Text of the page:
At the end of 2011, Apple had a very enviable problem. It's not too many companies that have more cash than they know what to do with, and for the electronics giant, that amounted to nearly $100 billion burning a hole in its pocket.
So it certainly pleased current and potential investors when Apple announced that, for the first time since the mid-1990s, the company will start paying a dividend.
There are some 7,000 spoken languages in the world, and linguists project that as many as half may disappear by the end of the century. That works out to one language going extinct about every two weeks. Now, digital technology is coming to the rescue of some of those ancient tongues.
Members of the Native American Siletz tribe in Oregon say their native language, also called "Siletz," "is as old as time itself." But today, you can count the number of fluent speakers on one hand. Siletz Tribal Council Vice Chairman Bud Lane is one of them.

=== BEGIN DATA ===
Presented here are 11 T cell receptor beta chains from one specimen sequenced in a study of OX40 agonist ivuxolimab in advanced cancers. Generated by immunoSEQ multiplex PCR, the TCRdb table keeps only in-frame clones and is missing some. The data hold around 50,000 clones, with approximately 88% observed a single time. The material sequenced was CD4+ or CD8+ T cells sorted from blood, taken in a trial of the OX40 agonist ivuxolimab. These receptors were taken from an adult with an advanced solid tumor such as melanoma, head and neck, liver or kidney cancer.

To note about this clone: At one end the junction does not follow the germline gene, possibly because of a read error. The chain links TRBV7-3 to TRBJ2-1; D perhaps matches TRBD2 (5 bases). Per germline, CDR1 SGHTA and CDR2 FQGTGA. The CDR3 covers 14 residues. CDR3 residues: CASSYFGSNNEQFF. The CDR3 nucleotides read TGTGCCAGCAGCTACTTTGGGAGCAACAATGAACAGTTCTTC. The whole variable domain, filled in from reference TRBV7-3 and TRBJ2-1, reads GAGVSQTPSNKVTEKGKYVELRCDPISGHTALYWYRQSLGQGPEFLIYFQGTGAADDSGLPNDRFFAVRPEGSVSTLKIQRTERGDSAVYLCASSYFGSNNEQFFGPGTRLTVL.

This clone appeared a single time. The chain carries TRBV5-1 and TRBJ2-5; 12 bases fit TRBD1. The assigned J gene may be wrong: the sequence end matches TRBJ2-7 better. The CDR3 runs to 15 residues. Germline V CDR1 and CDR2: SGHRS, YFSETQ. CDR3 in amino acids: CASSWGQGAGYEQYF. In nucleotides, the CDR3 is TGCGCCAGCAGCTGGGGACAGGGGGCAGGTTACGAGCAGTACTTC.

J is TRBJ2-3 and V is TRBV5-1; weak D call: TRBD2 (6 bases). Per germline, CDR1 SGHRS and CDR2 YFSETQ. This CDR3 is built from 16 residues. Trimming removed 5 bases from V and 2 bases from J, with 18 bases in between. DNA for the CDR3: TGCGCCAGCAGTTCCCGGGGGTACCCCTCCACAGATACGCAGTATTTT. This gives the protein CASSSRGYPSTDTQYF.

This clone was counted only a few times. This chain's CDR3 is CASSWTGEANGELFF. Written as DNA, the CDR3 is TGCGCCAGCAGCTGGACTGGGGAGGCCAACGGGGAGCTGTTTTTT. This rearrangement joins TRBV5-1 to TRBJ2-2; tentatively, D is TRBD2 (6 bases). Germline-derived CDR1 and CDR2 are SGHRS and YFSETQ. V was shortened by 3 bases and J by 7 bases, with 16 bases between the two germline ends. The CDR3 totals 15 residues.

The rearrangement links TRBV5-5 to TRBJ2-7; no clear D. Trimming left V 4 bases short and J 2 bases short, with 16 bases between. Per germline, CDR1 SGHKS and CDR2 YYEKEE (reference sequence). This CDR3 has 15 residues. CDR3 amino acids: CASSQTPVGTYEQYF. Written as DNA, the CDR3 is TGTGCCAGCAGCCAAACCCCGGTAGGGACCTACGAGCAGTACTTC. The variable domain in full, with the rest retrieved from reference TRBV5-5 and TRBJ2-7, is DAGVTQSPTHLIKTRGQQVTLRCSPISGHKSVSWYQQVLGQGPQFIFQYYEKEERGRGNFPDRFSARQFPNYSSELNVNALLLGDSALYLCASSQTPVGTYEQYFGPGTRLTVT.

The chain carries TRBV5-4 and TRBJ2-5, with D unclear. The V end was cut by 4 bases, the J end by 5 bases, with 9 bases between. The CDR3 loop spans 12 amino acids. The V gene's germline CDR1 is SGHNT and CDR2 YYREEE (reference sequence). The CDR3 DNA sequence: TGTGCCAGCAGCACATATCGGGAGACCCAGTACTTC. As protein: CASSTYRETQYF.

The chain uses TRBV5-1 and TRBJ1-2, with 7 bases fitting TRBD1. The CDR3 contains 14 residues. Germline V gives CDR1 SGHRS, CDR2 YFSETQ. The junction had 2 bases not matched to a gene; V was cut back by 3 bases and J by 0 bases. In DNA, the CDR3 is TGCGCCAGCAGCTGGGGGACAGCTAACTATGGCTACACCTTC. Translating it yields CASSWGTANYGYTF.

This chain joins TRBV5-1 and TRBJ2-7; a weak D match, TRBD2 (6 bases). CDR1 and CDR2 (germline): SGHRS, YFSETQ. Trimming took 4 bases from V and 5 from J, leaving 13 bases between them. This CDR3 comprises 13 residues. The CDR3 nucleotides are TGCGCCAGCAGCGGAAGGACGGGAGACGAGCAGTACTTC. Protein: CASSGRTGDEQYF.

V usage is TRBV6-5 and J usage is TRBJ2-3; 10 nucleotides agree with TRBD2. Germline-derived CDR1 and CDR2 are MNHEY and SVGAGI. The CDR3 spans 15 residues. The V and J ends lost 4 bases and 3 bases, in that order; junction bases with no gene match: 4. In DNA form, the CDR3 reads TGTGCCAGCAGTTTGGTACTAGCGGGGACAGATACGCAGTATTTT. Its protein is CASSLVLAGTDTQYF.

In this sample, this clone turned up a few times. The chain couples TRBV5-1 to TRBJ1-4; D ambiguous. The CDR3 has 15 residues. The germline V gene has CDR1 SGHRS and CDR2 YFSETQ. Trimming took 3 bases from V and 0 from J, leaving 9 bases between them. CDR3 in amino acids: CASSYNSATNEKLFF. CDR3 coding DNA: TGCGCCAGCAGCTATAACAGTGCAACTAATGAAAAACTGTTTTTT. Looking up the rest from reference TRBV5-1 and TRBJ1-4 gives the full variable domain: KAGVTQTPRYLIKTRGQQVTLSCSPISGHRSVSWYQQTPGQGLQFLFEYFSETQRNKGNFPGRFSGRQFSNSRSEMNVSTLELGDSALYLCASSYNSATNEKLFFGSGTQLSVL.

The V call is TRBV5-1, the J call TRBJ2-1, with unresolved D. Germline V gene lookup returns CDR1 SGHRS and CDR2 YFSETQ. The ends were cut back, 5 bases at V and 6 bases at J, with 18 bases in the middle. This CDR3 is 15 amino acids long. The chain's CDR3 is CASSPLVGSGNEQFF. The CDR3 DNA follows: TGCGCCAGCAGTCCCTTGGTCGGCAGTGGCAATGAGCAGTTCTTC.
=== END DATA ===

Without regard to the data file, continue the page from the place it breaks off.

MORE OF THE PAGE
A patient waits for a room to open up in the emergency room of Houston's Ben Taub General Hospital on July 27, 2009. Nationwide, Texas has the highest rate of uninsured residents.
Credit Carrie Feibel for NPR
Melinda Maarouf, 55, works part time at a small Texas private school that doesn't provide her with health insurance.
Credit Martha Bebinger for NPR
Handyman Peter Brook, 51, pulls weeds outside his church in Boston. Before 2006, Brook says, he couldn't afford health care.
The U.S. spent $2.6 trillion on health care in 2010 — more than the entire economy of France or Britain. But the amount spent and how it's used varies from state to state.
And no two states are more different than Texas and Massachusetts. At 25 percent, Texas has the highest rate of uninsured people in the nation. Massachusetts, where a 2006 law made coverage mandatory, has the lowest rate — fewer than 2 percent of people are uninsured.